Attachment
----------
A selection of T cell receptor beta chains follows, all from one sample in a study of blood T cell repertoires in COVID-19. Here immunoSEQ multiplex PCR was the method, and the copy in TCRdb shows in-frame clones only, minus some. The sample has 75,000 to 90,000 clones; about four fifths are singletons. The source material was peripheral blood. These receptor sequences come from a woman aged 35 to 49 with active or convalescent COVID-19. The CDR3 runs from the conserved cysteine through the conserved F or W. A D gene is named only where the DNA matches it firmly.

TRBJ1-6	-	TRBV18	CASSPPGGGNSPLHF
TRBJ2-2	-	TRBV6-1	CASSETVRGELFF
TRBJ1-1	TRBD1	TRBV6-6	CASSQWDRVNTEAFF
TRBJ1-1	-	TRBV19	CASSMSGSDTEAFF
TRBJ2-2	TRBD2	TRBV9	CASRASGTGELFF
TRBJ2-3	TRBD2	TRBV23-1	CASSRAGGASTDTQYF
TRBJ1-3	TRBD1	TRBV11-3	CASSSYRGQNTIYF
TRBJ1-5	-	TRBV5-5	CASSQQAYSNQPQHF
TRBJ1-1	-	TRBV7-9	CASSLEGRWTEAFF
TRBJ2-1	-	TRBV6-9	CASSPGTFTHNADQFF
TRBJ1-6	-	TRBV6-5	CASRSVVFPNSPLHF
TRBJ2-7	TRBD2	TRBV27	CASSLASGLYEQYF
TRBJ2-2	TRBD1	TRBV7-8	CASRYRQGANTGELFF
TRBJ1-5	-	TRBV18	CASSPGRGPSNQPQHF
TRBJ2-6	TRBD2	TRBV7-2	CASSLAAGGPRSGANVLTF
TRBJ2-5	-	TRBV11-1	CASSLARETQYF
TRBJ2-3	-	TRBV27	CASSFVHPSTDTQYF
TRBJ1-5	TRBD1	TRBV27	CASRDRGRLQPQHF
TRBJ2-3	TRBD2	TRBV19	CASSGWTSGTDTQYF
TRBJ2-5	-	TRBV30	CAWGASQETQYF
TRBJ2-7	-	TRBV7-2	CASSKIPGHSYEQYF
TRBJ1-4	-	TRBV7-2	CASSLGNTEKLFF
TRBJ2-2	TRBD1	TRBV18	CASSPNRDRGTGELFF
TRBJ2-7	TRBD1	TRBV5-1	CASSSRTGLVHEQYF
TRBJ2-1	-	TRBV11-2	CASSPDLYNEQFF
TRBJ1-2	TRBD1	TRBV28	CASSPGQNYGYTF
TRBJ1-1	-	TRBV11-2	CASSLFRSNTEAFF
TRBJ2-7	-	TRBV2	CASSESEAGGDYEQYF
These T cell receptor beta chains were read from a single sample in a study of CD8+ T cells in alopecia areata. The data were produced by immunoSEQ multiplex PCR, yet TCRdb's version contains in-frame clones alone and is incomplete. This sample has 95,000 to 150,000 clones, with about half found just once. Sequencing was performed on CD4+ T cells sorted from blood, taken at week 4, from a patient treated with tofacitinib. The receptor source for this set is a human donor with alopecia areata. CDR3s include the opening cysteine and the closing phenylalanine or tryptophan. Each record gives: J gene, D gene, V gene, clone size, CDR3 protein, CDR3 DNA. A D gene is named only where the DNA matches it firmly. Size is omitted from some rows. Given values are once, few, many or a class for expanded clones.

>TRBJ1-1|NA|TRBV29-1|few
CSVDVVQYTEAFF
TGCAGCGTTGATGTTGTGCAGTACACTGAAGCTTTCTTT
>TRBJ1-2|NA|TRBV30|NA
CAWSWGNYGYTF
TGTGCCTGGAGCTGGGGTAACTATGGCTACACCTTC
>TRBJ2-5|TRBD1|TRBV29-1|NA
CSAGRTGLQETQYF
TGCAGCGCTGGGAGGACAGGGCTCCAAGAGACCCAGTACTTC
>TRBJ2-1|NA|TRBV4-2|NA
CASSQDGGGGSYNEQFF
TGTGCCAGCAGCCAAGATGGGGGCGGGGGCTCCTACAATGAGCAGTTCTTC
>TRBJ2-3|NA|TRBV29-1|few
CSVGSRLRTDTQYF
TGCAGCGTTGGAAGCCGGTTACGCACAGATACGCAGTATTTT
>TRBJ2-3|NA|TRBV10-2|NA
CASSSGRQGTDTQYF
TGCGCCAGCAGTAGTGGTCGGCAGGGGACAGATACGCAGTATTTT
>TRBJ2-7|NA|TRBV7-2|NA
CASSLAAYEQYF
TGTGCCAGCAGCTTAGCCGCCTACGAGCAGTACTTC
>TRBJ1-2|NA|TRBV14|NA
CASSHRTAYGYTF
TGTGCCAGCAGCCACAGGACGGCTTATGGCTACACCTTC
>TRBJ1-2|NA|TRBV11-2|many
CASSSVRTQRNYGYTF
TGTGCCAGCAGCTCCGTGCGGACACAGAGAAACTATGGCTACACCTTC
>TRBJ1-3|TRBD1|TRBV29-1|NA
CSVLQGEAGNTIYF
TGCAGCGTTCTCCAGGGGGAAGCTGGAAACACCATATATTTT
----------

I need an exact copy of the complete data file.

A selection of T cell receptor beta chains follows, all from one sample in a study of blood T cell repertoires in COVID-19. Here immunoSEQ multiplex PCR was the method, and the copy in TCRdb shows in-frame clones only, minus some. The sample has 75,000 to 90,000 clones; about four fifths are singletons. The source material was peripheral blood. These receptor sequences come from a woman aged 35 to 49 with active or convalescent COVID-19. The CDR3 runs from the conserved cysteine through the conserved F or W. A D gene is named only where the DNA matches it firmly.

TRBJ1-6	-	TRBV18	CASSPPGGGNSPLHF
TRBJ2-2	-	TRBV6-1	CASSETVRGELFF
TRBJ1-1	TRBD1	TRBV6-6	CASSQWDRVNTEAFF
TRBJ1-1	-	TRBV19	CASSMSGSDTEAFF
TRBJ2-2	TRBD2	TRBV9	CASRASGTGELFF
TRBJ2-3	TRBD2	TRBV23-1	CASSRAGGASTDTQYF
TRBJ1-3	TRBD1	TRBV11-3	CASSSYRGQNTIYF
TRBJ1-5	-	TRBV5-5	CASSQQAYSNQPQHF
TRBJ1-1	-	TRBV7-9	CASSLEGRWTEAFF
TRBJ2-1	-	TRBV6-9	CASSPGTFTHNADQFF
TRBJ1-6	-	TRBV6-5	CASRSVVFPNSPLHF
TRBJ2-7	TRBD2	TRBV27	CASSLASGLYEQYF
TRBJ2-2	TRBD1	TRBV7-8	CASRYRQGANTGELFF
TRBJ1-5	-	TRBV18	CASSPGRGPSNQPQHF
TRBJ2-6	TRBD2	TRBV7-2	CASSLAAGGPRSGANVLTF
TRBJ2-5	-	TRBV11-1	CASSLARETQYF
TRBJ2-3	-	TRBV27	CASSFVHPSTDTQYF
TRBJ1-5	TRBD1	TRBV27	CASRDRGRLQPQHF
TRBJ2-3	TRBD2	TRBV19	CASSGWTSGTDTQYF
TRBJ2-5	-	TRBV30	CAWGASQETQYF
TRBJ2-7	-	TRBV7-2	CASSKIPGHSYEQYF
TRBJ1-4	-	TRBV7-2	CASSLGNTEKLFF
TRBJ2-2	TRBD1	TRBV18	CASSPNRDRGTGELFF
TRBJ2-7	TRBD1	TRBV5-1	CASSSRTGLVHEQYF
TRBJ2-1	-	TRBV11-2	CASSPDLYNEQFF
TRBJ1-2	TRBD1	TRBV28	CASSPGQNYGYTF
TRBJ1-1	-	TRBV11-2	CASSLFRSNTEAFF
TRBJ2-7	-	TRBV2	CASSESEAGGDYEQYF
These T cell receptor beta chains were read from a single sample in a study of CD8+ T cells in alopecia areata. The data were produced by immunoSEQ multiplex PCR, yet TCRdb's version contains in-frame clones alone and is incomplete. This sample has 95,000 to 150,000 clones, with about half found just once. Sequencing was performed on CD4+ T cells sorted from blood, taken at week 4, from a patient treated with tofacitinib. The receptor source for this set is a human donor with alopecia areata. CDR3s include the opening cysteine and the closing phenylalanine or tryptophan. Each record gives: J gene, D gene, V gene, clone size, CDR3 protein, CDR3 DNA. A D gene is named only where the DNA matches it firmly. Size is omitted from some rows. Given values are once, few, many or a class for expanded clones.

>TRBJ1-1|NA|TRBV29-1|few
CSVDVVQYTEAFF
TGCAGCGTTGATGTTGTGCAGTACACTGAAGCTTTCTTT
>TRBJ1-2|NA|TRBV30|NA
CAWSWGNYGYTF
TGTGCCTGGAGCTGGGGTAACTATGGCTACACCTTC
>TRBJ2-5|TRBD1|TRBV29-1|NA
CSAGRTGLQETQYF
TGCAGCGCTGGGAGGACAGGGCTCCAAGAGACCCAGTACTTC
>TRBJ2-1|NA|TRBV4-2|NA
CASSQDGGGGSYNEQFF
TGTGCCAGCAGCCAAGATGGGGGCGGGGGCTCCTACAATGAGCAGTTCTTC
>TRBJ2-3|NA|TRBV29-1|few
CSVGSRLRTDTQYF
TGCAGCGTTGGAAGCCGGTTACGCACAGATACGCAGTATTTT
>TRBJ2-3|NA|TRBV10-2|NA
CASSSGRQGTDTQYF
TGCGCCAGCAGTAGTGGTCGGCAGGGGACAGATACGCAGTATTTT
>TRBJ2-7|NA|TRBV7-2|NA
CASSLAAYEQYF
TGTGCCAGCAGCTTAGCCGCCTACGAGCAGTACTTC
>TRBJ1-2|NA|TRBV14|NA
CASSHRTAYGYTF
TGTGCCAGCAGCCACAGGACGGCTTATGGCTACACCTTC
>TRBJ1-2|NA|TRBV11-2|many
CASSSVRTQRNYGYTF
TGTGCCAGCAGCTCCGTGCGGACACAGAGAAACTATGGCTACACCTTC
>TRBJ1-3|TRBD1|TRBV29-1|NA
CSVLQGEAGNTIYF
TGCAGCGTTCTCCAGGGGGAAGCTGGAAACACCATATATTTT